Posted: 23.06.2022 11:47:00

By the roads of memory

The Victory Train travels around Belarus: a unique journey to the events of the Great Patriotic War, which was created using modern technologies

The arrival of the Victory Train is a significant event for each of the localities, because letters with a request to bring the project to their city are still received by the organisers from all over Belarus and Russia. The Victory Train is the large-scale historical and educational project, which is being implemented on the initiative of Belarusian Railways together with Russian Railways as part of the Year of Historical Memory with the support of the Belarus President Administration and the active assistance of the Republican Volunteer Centre.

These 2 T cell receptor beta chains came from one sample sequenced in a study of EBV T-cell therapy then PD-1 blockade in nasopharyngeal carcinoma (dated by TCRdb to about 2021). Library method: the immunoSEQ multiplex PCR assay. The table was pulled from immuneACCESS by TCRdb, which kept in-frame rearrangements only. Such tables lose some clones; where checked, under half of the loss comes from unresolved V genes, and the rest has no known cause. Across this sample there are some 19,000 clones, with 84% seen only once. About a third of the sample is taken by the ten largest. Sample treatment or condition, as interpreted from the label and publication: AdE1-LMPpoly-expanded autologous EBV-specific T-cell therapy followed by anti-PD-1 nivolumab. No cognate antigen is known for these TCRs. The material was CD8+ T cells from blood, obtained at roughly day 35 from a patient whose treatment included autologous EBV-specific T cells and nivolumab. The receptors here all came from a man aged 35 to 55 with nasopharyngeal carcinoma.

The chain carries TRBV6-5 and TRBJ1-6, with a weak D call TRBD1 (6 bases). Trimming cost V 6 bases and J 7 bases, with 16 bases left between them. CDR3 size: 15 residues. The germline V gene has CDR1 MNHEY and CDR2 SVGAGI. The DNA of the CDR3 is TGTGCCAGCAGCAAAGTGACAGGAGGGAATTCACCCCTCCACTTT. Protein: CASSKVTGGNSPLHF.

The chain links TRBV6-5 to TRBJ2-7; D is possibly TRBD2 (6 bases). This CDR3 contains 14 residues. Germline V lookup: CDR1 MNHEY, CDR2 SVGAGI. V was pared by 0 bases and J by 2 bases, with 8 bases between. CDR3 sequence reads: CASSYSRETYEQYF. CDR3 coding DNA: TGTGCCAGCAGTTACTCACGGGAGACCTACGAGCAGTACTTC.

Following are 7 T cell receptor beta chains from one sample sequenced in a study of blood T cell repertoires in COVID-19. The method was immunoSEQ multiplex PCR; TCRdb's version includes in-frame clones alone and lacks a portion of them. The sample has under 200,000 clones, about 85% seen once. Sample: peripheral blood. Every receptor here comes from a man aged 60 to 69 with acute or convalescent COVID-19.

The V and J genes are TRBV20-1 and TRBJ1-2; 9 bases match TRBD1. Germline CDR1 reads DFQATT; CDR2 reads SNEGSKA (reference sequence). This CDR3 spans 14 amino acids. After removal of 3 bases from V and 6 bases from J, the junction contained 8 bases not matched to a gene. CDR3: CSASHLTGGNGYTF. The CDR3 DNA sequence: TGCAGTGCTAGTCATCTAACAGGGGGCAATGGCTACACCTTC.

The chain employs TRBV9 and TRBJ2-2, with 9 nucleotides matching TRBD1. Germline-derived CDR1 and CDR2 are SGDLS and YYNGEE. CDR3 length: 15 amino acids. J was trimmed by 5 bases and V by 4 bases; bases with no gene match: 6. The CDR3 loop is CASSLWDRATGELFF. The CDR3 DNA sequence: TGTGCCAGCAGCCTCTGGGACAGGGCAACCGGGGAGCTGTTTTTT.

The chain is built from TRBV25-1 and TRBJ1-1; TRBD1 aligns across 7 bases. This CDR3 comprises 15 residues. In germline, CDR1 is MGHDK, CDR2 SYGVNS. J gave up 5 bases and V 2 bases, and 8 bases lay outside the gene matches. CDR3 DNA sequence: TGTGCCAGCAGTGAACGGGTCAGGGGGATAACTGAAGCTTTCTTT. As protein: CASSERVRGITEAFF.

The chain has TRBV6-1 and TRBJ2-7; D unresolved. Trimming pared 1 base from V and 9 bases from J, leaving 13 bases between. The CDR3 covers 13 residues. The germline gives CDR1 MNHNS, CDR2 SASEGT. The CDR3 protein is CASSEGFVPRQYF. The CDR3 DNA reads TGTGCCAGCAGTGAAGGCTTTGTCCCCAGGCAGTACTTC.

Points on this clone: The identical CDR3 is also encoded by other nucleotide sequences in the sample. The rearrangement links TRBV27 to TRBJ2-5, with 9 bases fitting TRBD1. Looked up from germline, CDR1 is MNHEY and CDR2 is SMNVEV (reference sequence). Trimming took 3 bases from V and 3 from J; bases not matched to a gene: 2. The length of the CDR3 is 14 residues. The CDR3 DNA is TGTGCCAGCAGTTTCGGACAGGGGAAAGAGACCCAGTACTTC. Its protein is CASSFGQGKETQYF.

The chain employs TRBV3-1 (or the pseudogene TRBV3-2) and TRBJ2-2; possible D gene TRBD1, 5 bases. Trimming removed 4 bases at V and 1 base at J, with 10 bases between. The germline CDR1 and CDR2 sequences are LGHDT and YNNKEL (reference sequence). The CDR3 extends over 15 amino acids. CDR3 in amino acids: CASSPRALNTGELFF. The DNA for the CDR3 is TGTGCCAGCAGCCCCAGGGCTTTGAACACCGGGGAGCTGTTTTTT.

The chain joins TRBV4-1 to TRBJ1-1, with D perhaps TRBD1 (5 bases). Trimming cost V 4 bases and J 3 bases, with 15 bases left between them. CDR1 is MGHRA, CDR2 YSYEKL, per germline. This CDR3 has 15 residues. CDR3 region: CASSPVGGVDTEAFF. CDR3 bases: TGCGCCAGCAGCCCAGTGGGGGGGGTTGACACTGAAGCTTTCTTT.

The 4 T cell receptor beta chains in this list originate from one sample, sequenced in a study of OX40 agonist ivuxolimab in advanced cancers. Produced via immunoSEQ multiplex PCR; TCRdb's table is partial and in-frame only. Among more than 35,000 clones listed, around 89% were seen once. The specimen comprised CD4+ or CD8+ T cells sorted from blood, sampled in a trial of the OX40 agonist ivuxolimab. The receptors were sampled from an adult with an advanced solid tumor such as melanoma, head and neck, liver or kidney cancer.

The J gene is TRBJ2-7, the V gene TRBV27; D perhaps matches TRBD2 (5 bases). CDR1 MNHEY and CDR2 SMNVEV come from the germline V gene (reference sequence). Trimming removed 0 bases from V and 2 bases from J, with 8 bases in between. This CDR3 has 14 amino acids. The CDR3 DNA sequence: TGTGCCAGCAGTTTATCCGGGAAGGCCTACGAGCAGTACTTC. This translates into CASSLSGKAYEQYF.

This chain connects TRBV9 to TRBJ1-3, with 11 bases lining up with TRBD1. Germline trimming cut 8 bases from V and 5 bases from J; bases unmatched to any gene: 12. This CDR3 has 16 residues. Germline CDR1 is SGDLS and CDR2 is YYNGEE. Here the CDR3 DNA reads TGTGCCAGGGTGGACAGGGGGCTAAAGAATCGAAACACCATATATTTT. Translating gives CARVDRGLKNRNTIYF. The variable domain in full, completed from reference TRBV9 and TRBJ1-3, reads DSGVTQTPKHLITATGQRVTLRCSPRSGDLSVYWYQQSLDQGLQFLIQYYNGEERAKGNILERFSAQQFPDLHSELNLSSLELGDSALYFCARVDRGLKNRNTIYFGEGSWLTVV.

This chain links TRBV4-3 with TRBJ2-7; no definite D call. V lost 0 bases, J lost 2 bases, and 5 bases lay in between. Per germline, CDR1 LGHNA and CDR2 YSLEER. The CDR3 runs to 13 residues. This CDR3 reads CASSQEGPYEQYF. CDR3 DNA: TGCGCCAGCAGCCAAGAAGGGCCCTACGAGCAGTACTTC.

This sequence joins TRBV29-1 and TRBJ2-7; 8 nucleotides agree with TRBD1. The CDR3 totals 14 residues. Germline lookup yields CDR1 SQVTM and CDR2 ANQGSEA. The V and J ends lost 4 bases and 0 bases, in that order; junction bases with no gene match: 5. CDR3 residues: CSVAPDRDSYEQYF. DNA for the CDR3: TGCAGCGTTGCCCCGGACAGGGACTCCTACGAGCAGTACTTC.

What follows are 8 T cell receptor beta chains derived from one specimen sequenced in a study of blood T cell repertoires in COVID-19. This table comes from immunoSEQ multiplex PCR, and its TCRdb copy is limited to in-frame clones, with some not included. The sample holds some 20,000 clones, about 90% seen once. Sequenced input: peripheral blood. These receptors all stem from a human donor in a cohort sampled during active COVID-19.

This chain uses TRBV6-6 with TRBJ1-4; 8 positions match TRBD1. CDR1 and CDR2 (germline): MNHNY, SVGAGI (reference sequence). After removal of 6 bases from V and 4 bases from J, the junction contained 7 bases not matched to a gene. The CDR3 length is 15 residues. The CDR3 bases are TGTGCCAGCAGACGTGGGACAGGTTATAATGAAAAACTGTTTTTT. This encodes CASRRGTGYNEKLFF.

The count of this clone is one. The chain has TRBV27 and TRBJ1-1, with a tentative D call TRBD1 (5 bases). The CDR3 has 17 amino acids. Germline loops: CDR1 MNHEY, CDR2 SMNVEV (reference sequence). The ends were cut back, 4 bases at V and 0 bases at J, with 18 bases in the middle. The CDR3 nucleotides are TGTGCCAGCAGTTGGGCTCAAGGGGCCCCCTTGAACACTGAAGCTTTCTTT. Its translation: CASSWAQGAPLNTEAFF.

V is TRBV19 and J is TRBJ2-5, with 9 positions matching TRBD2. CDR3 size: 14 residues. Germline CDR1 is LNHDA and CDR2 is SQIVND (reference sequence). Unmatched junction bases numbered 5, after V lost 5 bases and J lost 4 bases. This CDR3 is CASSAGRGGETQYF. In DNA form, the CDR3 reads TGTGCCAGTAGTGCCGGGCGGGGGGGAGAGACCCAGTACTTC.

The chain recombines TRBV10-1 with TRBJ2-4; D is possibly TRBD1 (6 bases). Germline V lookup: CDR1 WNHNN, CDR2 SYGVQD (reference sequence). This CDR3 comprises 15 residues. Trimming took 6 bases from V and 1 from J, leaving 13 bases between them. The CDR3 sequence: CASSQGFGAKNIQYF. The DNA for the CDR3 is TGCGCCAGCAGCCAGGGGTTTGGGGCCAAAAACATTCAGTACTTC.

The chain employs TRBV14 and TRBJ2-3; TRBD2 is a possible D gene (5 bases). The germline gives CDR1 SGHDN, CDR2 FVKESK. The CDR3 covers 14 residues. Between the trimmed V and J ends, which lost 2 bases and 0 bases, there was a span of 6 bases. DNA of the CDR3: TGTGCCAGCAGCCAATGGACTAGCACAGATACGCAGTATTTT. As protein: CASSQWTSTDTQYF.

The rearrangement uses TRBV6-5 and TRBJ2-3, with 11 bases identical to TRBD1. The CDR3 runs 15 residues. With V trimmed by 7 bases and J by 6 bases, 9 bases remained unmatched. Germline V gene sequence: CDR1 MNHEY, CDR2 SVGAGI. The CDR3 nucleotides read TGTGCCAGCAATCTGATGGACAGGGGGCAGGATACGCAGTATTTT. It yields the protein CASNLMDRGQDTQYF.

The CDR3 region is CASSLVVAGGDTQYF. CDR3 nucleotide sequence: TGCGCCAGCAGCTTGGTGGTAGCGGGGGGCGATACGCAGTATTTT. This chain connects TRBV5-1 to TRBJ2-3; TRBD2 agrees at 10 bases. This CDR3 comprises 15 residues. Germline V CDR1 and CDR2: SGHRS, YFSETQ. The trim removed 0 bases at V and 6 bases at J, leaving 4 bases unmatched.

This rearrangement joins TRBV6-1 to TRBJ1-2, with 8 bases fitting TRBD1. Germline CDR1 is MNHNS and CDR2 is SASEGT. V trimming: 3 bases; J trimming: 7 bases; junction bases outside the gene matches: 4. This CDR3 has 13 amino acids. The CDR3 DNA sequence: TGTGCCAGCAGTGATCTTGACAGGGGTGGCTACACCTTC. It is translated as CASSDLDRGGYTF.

The Victory Train reached Belarus for the first time last year. Then its exposition was visited by more than 25,000 inhabitants of the country in 8 cities. This year, the unique mobile museum runs on the Belarusian Railways from June 10th to July 4th. Its geography has been significantly expanded — the mobile museum makes stops in 17 cities — Orsha, Polotsk, Vitebsk, Krichev, Zhlobin, Osipovichi, Baranovichi, Luninets, Pinsk, Brest, Grodno, Kalinkovichi, Gomel, Mogilev, Bobruisk, Soligorsk and Minsk. The project is a unique interactive exposition based on the ‘participation effect’, which is dedicated to the feat of the Soviet people during the Great Patriotic War and was created on the basis of nine carriages of a mobile exhibition and lecture complex.